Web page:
SIR GAWAIN rode in fretful spleen
Thro' yellow meadows of wheat and bean,
And thro' green wood and glade;
The balmy peace he found not then
Among the busy haunts of men,
He sought in summer shade,
And all day long as thus he rode
Unrest within his heart abode.
In sober samite he was drest,
No shining mail was on his breast,
Nor sword nor spear had he;
His heart within was heavy as lead,
And as he rode his helmless head
He hung dejectedly,
And as he rode from place to place
The sun burnt blushes on his face.
Sir Gawain said, "I leave behind
The fever of the warlike mind,
And seek a calm repose;
Unhelm'd upon my path I set,
Quitting those arts wherewith I met
Mine honorable foes;
And far away across the plain
I go to woo Maid Avoraine.
"Within the palace of the king
The sweet-eyed syrens smile and sing,
Brittle and bright as glass;
Like clouds that part with softest airs,
A languid loveliness is theirs:
So from the court I pass,
And, poor and pale, I go to gain
The country-bred Maid Avoraine.
"She knows no lust of pomp or pelf,
And she will love me for myself,
And share my lowly lot;
For she is innocent and fair,
And wears within her yellow hair
The blue forget-me-not
Myself did place there, in my pride,
When last we wandered side by side.
"Her heart is like a bird with wings,
That soars above the world and sings
For joy the spring is here;
And she will love me though I cast
Mine ancient honour to the blast,
And break both sword and spear.
Her heart is humble. For the rest,
My strength shall put her to the test.
"What time I rode in mail like fire,
Close followed by my meek esquire,
Home from the tilt and fight,
And rode beside a running stream
With golden helm that made a gleam
Of noonday in the night,
I halted late upon the plain,
And saw the sweet Maid Avoraine.
"Rude russet woof her peasant's dress,
But all the rest was loveliness
As sweet and white as milk;
She gave me food, she brought me wine,
She sang me songs, and placed in mine
A hand more soft than silk.
I spoke no word. At break of day,
Gloomy with doubt, I rode away.
"But morn and night, in peace or fight,
While I have dwelt, a warlike knight,
Where merry men carouse,
The memory of the country maid
Has darkened on me, like the shade
Of trembling forest boughs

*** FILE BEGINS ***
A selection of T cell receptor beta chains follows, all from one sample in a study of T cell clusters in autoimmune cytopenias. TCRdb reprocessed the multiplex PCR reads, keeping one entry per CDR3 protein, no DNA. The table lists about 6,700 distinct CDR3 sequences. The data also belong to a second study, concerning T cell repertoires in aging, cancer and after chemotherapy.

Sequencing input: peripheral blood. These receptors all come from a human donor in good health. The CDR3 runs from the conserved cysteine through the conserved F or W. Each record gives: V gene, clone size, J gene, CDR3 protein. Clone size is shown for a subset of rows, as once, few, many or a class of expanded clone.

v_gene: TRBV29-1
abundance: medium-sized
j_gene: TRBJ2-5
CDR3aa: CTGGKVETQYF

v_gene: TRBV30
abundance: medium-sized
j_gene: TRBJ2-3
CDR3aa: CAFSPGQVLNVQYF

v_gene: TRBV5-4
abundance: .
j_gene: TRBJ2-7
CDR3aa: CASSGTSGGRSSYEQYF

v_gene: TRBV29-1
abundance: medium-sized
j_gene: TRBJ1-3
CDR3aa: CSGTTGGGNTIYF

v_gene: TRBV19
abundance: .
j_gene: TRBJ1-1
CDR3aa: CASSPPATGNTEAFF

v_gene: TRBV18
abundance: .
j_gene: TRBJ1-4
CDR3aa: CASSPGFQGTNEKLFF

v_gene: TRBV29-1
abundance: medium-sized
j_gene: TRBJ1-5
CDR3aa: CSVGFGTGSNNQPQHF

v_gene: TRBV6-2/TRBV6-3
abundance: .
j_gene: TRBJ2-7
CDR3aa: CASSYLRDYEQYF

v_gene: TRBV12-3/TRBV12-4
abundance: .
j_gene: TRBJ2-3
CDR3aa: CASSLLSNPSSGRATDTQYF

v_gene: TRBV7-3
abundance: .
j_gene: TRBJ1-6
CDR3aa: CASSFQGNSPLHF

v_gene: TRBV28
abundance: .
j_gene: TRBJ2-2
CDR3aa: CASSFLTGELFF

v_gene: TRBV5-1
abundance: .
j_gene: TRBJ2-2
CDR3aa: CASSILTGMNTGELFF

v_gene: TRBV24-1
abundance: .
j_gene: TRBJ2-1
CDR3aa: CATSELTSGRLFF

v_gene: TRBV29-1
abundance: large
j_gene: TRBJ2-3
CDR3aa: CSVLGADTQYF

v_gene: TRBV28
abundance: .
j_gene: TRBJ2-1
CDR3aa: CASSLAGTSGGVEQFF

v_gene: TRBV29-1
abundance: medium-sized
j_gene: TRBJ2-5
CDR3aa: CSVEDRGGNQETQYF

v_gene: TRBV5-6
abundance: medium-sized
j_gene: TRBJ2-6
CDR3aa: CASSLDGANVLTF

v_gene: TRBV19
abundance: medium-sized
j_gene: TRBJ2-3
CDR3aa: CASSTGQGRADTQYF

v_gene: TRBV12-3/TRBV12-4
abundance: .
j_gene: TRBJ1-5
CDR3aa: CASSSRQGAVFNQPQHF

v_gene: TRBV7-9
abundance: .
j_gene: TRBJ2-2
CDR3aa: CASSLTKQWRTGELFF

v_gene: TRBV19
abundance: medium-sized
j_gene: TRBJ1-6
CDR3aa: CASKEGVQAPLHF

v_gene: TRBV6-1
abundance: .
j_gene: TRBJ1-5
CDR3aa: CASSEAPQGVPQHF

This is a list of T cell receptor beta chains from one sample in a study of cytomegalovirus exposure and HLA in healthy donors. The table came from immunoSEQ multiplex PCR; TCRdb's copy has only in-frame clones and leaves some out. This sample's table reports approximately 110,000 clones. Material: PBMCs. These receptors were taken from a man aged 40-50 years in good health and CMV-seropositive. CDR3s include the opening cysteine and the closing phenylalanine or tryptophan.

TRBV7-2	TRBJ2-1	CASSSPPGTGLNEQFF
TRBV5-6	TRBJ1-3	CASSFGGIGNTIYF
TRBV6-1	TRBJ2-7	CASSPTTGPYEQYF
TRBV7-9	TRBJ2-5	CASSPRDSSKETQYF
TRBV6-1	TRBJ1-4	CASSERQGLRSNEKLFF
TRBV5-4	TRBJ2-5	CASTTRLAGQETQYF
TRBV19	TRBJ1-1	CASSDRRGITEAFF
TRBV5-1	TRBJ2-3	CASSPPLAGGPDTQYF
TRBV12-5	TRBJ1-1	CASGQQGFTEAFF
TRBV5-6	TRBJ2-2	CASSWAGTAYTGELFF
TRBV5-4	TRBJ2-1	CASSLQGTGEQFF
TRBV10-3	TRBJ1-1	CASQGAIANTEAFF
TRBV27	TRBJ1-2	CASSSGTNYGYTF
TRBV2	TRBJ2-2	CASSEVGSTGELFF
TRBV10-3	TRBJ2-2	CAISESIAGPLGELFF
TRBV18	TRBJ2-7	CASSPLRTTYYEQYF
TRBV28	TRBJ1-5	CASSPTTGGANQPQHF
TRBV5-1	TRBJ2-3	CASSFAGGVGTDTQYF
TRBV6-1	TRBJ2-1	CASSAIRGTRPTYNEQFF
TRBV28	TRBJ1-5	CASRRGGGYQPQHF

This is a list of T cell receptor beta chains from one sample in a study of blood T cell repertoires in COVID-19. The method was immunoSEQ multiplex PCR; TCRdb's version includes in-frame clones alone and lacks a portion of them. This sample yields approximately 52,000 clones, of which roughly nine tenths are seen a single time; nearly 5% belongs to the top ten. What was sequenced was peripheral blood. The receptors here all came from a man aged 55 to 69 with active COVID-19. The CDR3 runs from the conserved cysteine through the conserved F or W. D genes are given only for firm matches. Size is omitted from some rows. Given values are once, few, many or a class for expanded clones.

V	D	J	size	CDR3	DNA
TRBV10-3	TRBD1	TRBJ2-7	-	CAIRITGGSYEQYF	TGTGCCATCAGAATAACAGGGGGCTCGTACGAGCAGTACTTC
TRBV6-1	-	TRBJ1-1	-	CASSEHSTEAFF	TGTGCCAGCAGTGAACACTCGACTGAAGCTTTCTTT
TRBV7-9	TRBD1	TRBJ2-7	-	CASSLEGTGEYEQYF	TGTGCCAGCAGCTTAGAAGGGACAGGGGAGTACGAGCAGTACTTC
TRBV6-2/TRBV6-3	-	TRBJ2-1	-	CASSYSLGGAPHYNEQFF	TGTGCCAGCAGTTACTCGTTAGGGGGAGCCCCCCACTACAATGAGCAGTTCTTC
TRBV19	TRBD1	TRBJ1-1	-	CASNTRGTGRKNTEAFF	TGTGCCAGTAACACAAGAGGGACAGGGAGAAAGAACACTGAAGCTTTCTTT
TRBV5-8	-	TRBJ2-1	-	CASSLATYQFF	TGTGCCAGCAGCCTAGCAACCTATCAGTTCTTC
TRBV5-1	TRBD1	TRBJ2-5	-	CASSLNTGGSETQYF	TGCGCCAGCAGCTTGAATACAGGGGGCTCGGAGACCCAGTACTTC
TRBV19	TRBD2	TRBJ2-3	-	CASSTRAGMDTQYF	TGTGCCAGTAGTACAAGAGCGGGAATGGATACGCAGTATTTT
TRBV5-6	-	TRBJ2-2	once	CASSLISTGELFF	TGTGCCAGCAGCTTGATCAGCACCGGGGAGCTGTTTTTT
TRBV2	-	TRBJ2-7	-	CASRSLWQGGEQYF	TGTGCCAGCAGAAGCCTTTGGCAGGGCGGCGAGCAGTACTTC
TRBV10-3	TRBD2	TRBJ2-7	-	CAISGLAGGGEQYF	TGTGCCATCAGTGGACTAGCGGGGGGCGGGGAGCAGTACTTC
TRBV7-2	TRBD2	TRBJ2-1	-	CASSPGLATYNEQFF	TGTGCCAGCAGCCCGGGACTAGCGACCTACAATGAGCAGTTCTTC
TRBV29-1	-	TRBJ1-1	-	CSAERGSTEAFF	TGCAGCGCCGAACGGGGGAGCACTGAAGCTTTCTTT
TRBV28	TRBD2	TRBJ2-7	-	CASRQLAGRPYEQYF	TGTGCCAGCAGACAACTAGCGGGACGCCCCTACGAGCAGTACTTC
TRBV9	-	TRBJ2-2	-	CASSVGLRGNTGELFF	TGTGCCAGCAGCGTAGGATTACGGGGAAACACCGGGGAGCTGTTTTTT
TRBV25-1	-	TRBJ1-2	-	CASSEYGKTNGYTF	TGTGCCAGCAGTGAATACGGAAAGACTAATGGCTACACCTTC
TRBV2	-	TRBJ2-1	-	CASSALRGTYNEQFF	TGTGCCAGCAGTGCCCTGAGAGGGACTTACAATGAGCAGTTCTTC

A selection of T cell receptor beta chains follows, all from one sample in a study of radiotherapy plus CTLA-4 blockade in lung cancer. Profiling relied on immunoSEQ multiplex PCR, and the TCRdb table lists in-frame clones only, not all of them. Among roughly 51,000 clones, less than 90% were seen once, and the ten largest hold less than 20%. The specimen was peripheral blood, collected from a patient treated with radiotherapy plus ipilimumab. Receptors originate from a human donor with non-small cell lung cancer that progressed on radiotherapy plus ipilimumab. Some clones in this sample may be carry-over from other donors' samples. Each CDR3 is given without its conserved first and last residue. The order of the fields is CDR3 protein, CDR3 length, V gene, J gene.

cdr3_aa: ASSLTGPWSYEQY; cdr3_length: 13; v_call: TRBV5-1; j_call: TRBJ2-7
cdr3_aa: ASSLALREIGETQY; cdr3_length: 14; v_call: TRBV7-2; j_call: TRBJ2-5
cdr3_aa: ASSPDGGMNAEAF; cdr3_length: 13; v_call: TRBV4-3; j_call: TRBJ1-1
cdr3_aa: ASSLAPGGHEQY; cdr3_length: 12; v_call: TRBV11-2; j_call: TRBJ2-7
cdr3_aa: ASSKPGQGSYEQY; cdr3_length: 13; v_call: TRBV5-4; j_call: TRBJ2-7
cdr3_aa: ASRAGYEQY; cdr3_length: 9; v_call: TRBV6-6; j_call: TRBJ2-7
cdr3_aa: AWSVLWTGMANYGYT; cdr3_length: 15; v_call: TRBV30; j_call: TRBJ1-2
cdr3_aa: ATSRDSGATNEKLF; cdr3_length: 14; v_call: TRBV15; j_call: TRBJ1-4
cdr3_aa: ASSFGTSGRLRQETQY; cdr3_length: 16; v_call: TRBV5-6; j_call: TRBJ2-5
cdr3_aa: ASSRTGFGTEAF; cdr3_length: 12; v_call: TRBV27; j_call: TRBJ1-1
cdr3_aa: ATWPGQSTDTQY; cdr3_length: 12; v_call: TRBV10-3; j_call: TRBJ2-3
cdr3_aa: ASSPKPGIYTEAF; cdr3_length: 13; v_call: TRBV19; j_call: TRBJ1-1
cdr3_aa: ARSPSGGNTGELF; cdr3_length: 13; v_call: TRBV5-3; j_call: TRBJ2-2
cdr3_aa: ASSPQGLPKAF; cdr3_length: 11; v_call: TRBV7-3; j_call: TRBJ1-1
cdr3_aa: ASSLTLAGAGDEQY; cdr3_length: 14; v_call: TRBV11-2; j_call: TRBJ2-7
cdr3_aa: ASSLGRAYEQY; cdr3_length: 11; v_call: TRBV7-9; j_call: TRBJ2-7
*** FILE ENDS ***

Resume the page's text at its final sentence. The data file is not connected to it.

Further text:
On waters where the sun doth fall
And twinkle in a golden ball.
"So half ashamed, forlorn, and weak,
Doubting the joy I go to seek,
Moody I ride and slow;
The honours fallen from my head
Cling roundabout my feet like lead,
And gall me as I go,
With fretful heart and questioning brain,
To country-bred Maid Avoraine."
Sir Gawain rode thro' sun and shade,
O'er yellow hill, thro' gay green glade,
And by the river's side;
He left King Arthur's bright abode
Hemmed round with harvest. As he rode,
Dark-browed and pensive-eyed,
Shades of the court behind his back
Grew darker in Sir Gawain's track.
And once or twice he pulled the reign
As if to journey back again;
And, though his heart was firm,
Shame tingled on him as a whip,
And a thin scorn upon his lip
Was writhing like a worm;
For he was thinking, more or less,
Of the sweet maiden's lowliness.
Then on the forehead of a hill
He halted, gazing on the still
Green vale that lay below,
Where thro' wild banks of bush and brake
The river like a silver snake
Drew glistening coils – and lo!
Just underneath him in the plain,
The cottage of Maid Avoraine.
With music in her ears, that crept
Into her blood and then outleapt
In joyful blushes bright,
Just at the threshold sat the maid,
Singing and spinning in the shade,
And in her eyes was light;
For like a gem she wore the fair
Forget-me-not in her yellow hair.
Whereat the knight rode on, grown less
Proud of the meanness of his dress,
Half doubtful, half in shame, --
Saying, "She honoured me of old,
But I am poorer twentyfold
And have a meaner name;
Perchance she will not know me now
Mine honours fall from off my brow."
But as he rode Maid Avoraine
Ran out to meet him on the plain,
Full of soft joys and fears;
Then, starting back, she looked in dread
On his mean dress and helmless head,
And her eyes filled with tears;
And shrinking from his kiss she gazed
Upon him, trembling and amazed.
Then Gawain thought, "She loves me not;"
Adding aloud, "Hast thou forgot
The man, no longer knight,
Whom thou didst swear to love? – Behold,
Stript of my sword and coat of gold,
In miserable plight,
I come unto thee seeking rest!"
She brightened, blushed, was on his breast.
"Nay, Avoraine," Sir Gawain cried,
And thrust her roughly from his side,
"Say, dost thou love me still?"
"Ay." "Art thou willing, sweet, to prove
That thou dost very truly love?"